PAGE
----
The NLRB blocked the election, however, due to Wal-Mart’s systematic intimidation and other illegal tactics against its workers. But the company’s campaign against the union supporters didn’t end. Jones, one of three leaders in the union effort at the store, was a “”marked man,”” according to the ALJ.

The judge found that Store Manager, Jim Winkler, had targeted three outspoken union supporters by directing supervisors to hold them to a higher standard and “”wait for them to screw up.”” Two left and the third, Jones, was singled out by management. Jones was fired two days after receiving a good yearly performance review which included a 4% wage increase.

During the campaign, the judge found that Wal-Mart illegally monitored workers by placing a new manager in the department to carry out illegal surveillance on the workers’ union activities. The manager, who had no experience in an automotive service unit was unable to work alongside the TLE employees as the job required.

The judge also found that Wal-Mart failed to enforce its non-harassment policy against an anti-union worker who was harassing two union supporters. The victims suffered from their colleagues’ harassment about their weight and religious beliefs. Despite several appeals to management to protect the victims, Wal-Mart refused to enforce its policy, although one Bentonville executive insisted the company takes “”complaints of harassment seriously.””

Wal-Mart’s illegal tactics in Kingman, Arizona exposed further illegal threats to workers across the country. The company’s “”Associate Benefits Book”” which outlines eligibility for various benefits expressly stated that associates represented by a union are not eligible for benefits. The Judge ordered that Wal-Mart reprint and amend its benefit book to reflect that union-represented workers’ benefits are determined through the collective bargaining process and that union-represented workers will remain eligible for benefits during bargaining.

Wal-Mart is also required to post notices in every location admitting its violations of the law and promising not to discriminate against union-represented workers. The ALJ decision in Kingman is the first time Wal-Mart has been ordered to make a national remedy to its illegal anti-union tactics.

August 4, 2003

Kohl’s Workers Launch Grassroots Campaign to Save Their Stores

Hundreds of local Kohl’s supermarket workers are mobilizing the community to join a grassroots effort to keep the Kohl’s family of workers together. The workers, members of the United Food and Commercial Workers Union (UFCW) Locals 1444 and 73A, face an uncertain future and fear losing their family’s health care now that Roundy’s has purchased the Kohl’s stores.

Consumers in the Madison and Dane County communities are receiving postcards from Kohl’s workers asking for their support in the campaign to protect worker’s jobs. Roundy’s is refusing to provide any assurances to the long-time Kohl’s workers–which could result in hundreds of local workers to lose their jobs and family health insurance.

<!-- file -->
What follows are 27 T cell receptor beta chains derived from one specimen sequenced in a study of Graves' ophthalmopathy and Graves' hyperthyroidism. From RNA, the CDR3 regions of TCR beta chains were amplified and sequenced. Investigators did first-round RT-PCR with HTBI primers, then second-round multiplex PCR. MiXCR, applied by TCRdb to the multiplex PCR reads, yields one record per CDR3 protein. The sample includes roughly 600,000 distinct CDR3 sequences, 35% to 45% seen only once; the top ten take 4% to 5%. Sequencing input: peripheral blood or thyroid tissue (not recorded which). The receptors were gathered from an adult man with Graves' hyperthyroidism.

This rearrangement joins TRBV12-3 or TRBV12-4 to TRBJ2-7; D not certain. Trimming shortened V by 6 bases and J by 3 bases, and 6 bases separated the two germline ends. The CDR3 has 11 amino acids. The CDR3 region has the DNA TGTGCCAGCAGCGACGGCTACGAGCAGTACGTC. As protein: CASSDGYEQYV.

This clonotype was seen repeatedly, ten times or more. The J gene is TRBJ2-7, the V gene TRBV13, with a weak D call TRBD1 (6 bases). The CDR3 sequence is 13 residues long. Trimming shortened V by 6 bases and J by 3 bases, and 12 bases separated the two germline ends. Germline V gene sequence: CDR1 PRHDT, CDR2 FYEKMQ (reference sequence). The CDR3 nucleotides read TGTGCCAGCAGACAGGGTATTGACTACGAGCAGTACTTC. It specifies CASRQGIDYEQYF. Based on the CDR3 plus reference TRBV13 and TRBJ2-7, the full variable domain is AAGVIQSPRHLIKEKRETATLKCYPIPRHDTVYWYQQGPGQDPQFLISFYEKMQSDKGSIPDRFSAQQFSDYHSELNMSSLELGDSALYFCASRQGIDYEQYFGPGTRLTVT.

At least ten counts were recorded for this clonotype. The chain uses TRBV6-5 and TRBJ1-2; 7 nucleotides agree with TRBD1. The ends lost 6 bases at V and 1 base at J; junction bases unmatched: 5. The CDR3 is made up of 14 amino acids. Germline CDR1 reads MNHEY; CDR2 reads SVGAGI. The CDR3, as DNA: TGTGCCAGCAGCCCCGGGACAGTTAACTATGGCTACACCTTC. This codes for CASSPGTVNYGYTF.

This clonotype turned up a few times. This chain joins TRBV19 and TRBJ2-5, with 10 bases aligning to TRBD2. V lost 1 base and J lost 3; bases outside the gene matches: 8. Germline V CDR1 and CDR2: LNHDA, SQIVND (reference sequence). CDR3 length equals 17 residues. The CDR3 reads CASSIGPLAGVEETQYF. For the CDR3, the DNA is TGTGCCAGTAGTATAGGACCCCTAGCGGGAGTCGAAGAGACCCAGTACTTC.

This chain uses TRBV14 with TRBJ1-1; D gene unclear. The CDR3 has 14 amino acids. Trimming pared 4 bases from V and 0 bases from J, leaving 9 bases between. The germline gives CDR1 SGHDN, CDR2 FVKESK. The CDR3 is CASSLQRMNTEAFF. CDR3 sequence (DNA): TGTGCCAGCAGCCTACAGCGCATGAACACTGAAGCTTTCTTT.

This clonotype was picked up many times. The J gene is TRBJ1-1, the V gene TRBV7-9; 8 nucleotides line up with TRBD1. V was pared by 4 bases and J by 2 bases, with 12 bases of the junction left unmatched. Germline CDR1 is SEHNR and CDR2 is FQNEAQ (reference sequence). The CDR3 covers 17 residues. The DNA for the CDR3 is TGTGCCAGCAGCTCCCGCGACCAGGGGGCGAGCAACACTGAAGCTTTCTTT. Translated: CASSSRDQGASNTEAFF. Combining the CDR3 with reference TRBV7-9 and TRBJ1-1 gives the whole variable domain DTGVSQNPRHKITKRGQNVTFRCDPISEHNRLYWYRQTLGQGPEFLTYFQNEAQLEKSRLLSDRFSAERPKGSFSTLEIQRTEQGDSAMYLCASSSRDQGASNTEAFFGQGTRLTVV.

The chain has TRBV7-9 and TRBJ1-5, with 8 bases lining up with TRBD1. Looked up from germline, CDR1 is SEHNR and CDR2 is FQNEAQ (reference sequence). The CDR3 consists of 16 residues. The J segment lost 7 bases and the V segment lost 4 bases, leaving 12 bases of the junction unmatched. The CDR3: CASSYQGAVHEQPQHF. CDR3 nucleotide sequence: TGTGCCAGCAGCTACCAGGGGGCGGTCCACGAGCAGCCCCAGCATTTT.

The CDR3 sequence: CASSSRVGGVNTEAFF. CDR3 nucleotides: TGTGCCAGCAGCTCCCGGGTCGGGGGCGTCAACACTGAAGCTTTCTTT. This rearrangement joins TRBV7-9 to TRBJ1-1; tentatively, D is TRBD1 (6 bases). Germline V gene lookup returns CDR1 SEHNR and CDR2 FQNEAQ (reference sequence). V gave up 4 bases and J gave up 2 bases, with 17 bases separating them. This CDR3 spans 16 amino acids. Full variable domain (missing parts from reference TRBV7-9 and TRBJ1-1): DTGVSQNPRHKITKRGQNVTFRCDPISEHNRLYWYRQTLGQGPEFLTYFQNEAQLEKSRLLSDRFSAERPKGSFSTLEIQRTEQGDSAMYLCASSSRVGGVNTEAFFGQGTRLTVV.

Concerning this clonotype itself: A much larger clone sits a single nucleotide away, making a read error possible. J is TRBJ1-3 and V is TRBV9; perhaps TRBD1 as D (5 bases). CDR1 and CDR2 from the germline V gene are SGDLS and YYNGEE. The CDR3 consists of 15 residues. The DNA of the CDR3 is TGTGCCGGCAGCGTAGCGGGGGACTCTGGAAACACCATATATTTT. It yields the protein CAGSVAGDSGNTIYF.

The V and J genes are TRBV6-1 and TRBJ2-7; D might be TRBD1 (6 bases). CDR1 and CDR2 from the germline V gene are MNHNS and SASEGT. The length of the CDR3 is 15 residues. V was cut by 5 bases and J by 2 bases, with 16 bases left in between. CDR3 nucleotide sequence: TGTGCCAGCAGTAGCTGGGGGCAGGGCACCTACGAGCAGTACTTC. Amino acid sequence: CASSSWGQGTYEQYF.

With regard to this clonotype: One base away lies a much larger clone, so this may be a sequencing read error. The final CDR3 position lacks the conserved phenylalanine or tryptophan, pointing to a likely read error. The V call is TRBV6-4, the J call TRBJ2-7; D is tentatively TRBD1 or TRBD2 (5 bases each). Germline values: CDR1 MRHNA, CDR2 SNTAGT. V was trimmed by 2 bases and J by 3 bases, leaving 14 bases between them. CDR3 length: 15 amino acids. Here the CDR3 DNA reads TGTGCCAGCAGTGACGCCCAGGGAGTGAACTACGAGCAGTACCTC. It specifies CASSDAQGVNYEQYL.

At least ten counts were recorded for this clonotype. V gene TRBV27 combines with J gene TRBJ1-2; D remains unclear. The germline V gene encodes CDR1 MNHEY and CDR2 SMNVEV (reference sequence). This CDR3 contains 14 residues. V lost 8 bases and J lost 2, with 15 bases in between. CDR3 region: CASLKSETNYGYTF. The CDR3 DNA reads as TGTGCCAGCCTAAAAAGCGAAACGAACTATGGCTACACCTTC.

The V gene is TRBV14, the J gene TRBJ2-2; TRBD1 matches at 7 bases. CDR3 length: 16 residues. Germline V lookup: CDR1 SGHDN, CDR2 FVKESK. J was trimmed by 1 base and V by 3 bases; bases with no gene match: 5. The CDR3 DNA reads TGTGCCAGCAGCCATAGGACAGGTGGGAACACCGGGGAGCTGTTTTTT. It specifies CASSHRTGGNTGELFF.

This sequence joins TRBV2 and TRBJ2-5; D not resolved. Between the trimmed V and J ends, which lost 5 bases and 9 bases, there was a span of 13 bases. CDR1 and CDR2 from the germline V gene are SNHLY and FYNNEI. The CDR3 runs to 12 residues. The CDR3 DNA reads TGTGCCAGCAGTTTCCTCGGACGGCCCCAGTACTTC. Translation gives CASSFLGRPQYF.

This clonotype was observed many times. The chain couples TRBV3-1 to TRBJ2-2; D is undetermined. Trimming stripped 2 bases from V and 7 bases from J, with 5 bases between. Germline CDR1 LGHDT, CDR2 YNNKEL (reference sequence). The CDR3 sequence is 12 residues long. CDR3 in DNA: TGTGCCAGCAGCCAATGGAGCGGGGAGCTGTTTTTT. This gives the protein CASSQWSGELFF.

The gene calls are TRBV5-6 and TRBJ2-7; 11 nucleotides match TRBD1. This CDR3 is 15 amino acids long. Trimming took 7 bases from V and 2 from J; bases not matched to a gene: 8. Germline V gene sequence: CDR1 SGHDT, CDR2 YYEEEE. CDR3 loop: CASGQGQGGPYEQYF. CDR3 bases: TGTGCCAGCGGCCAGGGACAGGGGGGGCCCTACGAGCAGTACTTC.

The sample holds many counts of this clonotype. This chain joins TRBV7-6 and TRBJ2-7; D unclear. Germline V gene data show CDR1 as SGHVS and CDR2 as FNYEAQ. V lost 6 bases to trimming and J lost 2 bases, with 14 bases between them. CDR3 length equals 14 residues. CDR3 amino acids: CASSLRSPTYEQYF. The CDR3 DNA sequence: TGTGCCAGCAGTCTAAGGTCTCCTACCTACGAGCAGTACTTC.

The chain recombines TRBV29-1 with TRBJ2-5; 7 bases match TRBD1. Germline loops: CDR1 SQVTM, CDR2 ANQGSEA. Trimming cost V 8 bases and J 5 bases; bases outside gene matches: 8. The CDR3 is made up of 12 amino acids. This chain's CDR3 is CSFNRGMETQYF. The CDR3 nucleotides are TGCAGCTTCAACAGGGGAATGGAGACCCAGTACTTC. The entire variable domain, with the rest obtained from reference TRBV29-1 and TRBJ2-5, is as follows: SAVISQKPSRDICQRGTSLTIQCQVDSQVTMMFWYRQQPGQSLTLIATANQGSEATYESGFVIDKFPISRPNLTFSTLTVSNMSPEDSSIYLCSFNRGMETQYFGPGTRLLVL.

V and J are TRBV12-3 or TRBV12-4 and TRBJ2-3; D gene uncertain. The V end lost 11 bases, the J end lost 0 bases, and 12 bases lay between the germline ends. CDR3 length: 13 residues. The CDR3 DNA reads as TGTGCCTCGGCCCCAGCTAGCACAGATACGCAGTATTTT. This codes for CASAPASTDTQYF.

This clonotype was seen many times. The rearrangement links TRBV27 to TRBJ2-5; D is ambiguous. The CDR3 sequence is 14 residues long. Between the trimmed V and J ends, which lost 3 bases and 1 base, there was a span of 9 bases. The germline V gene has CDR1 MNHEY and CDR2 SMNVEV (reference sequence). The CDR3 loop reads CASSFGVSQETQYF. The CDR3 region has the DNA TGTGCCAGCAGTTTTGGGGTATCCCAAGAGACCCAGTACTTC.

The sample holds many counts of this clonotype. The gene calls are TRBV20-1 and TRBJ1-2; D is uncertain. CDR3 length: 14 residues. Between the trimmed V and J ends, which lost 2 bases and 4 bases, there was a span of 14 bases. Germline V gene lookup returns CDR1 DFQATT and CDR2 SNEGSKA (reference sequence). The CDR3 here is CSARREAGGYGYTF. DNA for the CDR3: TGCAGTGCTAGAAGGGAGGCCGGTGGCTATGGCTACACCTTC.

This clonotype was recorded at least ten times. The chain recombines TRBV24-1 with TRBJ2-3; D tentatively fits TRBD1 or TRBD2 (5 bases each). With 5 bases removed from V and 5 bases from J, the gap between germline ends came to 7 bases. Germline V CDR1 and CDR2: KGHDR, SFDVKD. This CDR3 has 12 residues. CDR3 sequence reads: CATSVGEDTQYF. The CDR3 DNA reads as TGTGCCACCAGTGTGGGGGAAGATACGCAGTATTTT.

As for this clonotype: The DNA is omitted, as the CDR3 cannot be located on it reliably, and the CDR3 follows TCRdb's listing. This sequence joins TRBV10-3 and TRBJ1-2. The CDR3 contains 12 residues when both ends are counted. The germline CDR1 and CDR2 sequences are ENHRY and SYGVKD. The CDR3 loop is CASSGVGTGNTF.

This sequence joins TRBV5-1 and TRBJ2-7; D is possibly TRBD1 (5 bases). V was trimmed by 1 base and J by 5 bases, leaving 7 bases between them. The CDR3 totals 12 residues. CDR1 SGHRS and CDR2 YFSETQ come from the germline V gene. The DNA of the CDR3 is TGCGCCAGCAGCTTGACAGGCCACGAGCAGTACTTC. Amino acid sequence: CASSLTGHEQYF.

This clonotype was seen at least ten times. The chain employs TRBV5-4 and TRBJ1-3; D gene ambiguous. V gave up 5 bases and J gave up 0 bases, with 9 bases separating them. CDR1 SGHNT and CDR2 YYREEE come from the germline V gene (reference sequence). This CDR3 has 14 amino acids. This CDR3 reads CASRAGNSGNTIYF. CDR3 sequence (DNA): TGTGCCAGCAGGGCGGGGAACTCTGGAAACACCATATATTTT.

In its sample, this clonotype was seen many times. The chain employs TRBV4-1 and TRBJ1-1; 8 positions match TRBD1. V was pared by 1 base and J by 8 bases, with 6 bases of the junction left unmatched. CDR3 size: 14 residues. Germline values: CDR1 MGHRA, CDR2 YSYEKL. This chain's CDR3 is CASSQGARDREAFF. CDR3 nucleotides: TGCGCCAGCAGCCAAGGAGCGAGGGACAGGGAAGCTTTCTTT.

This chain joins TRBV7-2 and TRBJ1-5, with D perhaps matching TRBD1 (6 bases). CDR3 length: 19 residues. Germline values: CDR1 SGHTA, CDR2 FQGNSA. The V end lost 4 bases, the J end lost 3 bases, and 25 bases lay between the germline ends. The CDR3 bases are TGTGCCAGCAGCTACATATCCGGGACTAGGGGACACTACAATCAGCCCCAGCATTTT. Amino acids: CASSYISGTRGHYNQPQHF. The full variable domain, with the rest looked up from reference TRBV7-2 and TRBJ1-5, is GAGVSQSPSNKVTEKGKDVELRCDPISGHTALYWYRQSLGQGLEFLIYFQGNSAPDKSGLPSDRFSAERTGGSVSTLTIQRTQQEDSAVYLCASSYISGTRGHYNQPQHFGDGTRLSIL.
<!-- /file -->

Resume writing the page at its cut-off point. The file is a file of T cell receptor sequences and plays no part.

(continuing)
“”Keep our Kohl’s family together,”” reads the postcard. “”Now Roundy’s has purchased Kohl’s– with no commitment to the working families who have made these stores part of our community. We could lose our family health care coverage.””

Roundy’s management is planning to close the Kohl’s stores before reopening as “”Copps”” (a Roundy’s subsidiary) in order to skirt federal labor law designed to protect workers in the event of a sale. Kohl’s workers have been notified that they must apply for positions at the Roundy’s stores, and will be forced to lose years of seniority, benefits and take significant wage reductions. Workers are facing a very uncertain and potentially devastating future now with Copps.

“”Our entire community depends on good jobs with quality family health care. Kohl’s workers are part of this community. Roundy’s should respect our community and respect these workers enough to honor their many years of quality service and retain the Kohl’s workers,”” said Daniel Welch, UFCW Local 1444 President.

The grassroots postcard campaign is the latest step in the grassroots effort to save good local jobs with family health insurance. Last week, twenty four Dane County Commissioners signed a letter calling on Roundy’s to retain the long-time local workers and maintain their wages and benefits.

August 4, 2003

Wal-Mart’s War on Workers: Frontline Report From British Columbia

Wal-Mart’s Attack on the Union Cited in Canadian Labour Board Complaint

UFCW Wins Meeting with Workers on Company Time

When United Food and Commercial Workers (UFCW) Local 1518 organizer David Noble referred to a Wal-Mart “”hit list”” of pro-union employees during an organizing campaign in a Quesnel, British Columbia, store, management responded with personal attacks on Noble and a denial that the list even existed. Wal-Mart portrayed Noble and the union as liars and told employees to call the police if union reps visited them at home.